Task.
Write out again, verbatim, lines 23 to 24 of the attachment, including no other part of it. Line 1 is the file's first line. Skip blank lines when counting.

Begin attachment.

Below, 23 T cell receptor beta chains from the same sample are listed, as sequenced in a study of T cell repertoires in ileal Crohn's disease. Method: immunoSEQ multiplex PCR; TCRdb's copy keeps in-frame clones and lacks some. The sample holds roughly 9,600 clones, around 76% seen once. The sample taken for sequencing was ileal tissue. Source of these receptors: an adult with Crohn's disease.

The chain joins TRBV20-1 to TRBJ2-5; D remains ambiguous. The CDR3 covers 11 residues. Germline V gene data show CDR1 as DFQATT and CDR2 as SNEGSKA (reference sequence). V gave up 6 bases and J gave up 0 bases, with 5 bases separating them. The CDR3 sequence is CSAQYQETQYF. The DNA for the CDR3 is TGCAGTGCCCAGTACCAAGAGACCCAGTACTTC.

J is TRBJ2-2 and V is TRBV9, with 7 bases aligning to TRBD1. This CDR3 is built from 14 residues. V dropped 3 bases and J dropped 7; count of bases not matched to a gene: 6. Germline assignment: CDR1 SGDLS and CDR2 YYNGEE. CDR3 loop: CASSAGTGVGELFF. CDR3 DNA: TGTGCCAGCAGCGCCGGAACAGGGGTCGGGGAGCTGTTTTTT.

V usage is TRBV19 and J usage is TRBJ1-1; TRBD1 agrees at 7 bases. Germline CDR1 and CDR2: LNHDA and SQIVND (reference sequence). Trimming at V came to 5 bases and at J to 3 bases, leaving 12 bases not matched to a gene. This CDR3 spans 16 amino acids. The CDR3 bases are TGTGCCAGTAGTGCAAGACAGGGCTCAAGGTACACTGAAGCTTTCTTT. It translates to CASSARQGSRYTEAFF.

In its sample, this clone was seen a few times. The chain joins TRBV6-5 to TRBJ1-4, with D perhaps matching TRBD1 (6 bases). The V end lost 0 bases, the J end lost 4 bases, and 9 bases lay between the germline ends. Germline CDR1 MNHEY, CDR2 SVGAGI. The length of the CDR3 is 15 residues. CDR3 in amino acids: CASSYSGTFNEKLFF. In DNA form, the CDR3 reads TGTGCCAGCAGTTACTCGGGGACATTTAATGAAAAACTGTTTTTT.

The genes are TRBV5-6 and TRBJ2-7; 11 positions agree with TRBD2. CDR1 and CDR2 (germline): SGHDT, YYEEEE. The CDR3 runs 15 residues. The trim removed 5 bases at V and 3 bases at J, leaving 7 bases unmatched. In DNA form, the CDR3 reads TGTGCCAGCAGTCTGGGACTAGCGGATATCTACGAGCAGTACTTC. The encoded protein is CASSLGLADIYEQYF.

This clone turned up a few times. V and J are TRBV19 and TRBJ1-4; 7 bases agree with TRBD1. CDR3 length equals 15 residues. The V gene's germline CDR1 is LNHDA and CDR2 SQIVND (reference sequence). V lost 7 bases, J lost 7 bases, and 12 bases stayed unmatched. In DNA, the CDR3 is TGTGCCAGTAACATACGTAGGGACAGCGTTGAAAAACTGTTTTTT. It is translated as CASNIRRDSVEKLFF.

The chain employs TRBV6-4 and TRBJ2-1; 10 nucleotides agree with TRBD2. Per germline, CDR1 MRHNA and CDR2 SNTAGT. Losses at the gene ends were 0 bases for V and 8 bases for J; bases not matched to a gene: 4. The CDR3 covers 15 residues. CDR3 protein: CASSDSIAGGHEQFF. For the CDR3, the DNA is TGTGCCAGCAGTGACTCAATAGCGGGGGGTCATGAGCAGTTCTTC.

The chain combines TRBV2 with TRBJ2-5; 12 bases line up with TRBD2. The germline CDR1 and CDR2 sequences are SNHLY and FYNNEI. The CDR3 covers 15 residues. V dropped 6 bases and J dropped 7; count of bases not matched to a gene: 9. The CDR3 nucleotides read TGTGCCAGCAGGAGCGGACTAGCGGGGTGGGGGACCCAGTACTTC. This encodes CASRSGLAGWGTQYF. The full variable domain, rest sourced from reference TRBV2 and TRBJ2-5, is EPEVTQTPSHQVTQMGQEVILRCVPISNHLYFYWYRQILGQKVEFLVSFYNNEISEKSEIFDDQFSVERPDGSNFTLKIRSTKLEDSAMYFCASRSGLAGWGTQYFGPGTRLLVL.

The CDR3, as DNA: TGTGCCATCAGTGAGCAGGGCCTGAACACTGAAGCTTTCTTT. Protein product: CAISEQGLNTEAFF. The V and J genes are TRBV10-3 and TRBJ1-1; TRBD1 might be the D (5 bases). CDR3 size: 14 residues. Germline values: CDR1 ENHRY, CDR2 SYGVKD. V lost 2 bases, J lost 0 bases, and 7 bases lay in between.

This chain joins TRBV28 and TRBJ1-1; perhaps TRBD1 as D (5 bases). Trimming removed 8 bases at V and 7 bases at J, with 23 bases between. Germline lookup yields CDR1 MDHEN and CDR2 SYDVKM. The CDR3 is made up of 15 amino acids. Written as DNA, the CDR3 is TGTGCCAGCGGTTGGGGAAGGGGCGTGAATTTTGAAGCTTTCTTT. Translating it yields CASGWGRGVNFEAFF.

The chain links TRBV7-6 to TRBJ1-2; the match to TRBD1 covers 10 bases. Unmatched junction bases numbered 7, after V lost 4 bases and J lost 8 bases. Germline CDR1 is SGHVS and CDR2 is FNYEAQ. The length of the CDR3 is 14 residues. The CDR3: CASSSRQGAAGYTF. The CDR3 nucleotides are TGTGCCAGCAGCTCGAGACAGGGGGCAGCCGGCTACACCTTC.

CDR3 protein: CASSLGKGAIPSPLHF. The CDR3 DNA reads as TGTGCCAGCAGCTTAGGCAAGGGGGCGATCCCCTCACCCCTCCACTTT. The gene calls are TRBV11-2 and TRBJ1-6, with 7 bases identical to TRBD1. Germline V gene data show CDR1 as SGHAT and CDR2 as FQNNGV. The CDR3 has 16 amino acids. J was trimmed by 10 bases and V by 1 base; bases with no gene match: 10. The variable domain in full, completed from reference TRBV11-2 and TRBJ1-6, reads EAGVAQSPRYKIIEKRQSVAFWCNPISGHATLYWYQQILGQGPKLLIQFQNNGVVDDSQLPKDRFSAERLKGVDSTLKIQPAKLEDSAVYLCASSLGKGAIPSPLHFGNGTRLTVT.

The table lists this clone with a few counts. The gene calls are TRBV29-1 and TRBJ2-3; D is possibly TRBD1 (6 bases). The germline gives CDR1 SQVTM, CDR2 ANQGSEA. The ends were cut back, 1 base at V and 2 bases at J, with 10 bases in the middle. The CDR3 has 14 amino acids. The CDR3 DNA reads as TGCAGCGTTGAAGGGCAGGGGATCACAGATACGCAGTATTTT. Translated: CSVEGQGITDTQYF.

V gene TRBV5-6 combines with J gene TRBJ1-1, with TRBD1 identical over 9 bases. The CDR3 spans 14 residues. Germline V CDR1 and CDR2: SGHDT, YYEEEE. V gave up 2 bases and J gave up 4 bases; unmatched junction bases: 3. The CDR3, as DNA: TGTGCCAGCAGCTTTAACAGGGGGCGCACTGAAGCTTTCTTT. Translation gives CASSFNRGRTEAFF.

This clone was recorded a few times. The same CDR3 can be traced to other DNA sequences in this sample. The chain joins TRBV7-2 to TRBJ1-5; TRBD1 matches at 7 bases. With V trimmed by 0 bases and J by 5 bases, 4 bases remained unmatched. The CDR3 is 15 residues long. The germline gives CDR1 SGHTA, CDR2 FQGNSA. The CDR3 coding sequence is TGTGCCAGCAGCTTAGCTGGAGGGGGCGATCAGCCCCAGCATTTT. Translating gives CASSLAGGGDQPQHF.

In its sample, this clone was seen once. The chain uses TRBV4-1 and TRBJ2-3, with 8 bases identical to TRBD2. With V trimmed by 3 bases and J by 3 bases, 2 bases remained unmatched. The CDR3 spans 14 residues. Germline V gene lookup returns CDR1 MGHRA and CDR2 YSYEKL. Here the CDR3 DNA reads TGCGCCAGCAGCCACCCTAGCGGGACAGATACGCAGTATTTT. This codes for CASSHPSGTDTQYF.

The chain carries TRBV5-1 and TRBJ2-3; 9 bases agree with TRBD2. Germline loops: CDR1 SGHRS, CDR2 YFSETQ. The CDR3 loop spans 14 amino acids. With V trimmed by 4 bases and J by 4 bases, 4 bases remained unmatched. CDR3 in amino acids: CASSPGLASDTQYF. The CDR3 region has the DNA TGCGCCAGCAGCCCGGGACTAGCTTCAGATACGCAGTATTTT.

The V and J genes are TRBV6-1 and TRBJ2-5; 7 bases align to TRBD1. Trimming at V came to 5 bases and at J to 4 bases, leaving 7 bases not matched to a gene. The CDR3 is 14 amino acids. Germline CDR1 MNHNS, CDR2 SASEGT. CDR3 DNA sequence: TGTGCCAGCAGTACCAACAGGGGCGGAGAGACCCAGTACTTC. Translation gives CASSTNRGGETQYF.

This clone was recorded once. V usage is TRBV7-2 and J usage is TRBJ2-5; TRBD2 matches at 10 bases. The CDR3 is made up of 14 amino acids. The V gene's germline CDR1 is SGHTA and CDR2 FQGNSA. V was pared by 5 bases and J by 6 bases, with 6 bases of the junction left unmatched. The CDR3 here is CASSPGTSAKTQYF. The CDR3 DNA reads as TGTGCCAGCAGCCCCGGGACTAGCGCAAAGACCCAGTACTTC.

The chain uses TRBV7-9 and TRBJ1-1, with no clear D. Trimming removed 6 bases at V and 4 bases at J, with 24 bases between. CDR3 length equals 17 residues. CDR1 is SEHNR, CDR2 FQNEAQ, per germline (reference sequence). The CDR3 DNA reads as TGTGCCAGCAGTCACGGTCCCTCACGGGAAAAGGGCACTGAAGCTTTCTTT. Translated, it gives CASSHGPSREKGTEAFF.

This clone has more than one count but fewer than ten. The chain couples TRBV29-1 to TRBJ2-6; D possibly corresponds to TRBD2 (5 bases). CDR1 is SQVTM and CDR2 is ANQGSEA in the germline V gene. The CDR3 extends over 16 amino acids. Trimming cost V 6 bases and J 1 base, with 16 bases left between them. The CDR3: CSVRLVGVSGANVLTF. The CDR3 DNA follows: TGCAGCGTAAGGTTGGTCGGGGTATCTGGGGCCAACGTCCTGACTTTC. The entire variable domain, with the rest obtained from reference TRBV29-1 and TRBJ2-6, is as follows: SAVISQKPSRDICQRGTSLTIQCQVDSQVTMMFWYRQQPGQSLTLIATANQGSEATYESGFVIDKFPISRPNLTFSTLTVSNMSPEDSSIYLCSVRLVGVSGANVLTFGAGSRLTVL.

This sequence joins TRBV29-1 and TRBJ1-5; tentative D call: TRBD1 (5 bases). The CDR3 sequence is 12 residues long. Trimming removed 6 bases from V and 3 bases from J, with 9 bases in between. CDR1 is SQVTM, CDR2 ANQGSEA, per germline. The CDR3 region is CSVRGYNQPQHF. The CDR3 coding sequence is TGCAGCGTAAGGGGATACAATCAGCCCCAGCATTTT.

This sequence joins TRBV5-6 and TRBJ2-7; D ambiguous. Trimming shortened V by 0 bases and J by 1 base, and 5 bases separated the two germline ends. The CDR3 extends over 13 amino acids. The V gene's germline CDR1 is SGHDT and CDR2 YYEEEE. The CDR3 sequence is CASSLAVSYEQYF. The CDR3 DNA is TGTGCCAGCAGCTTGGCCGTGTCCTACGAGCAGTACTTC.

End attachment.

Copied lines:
This sequence joins TRBV29-1 and TRBJ1-5; tentative D call: TRBD1 (5 bases). The CDR3 sequence is 12 residues long. Trimming removed 6 bases from V and 3 bases from J, with 9 bases in between. CDR1 is SQVTM, CDR2 ANQGSEA, per germline. The CDR3 region is CSVRGYNQPQHF. The CDR3 coding sequence is TGCAGCGTAAGGGGATACAATCAGCCCCAGCATTTT.

This sequence joins TRBV5-6 and TRBJ2-7; D ambiguous. Trimming shortened V by 0 bases and J by 1 base, and 5 bases separated the two germline ends. The CDR3 extends over 13 amino acids. The V gene's germline CDR1 is SGHDT and CDR2 YYEEEE. The CDR3 sequence is CASSLAVSYEQYF. The CDR3 DNA is TGTGCCAGCAGCTTGGCCGTGTCCTACGAGCAGTACTTC.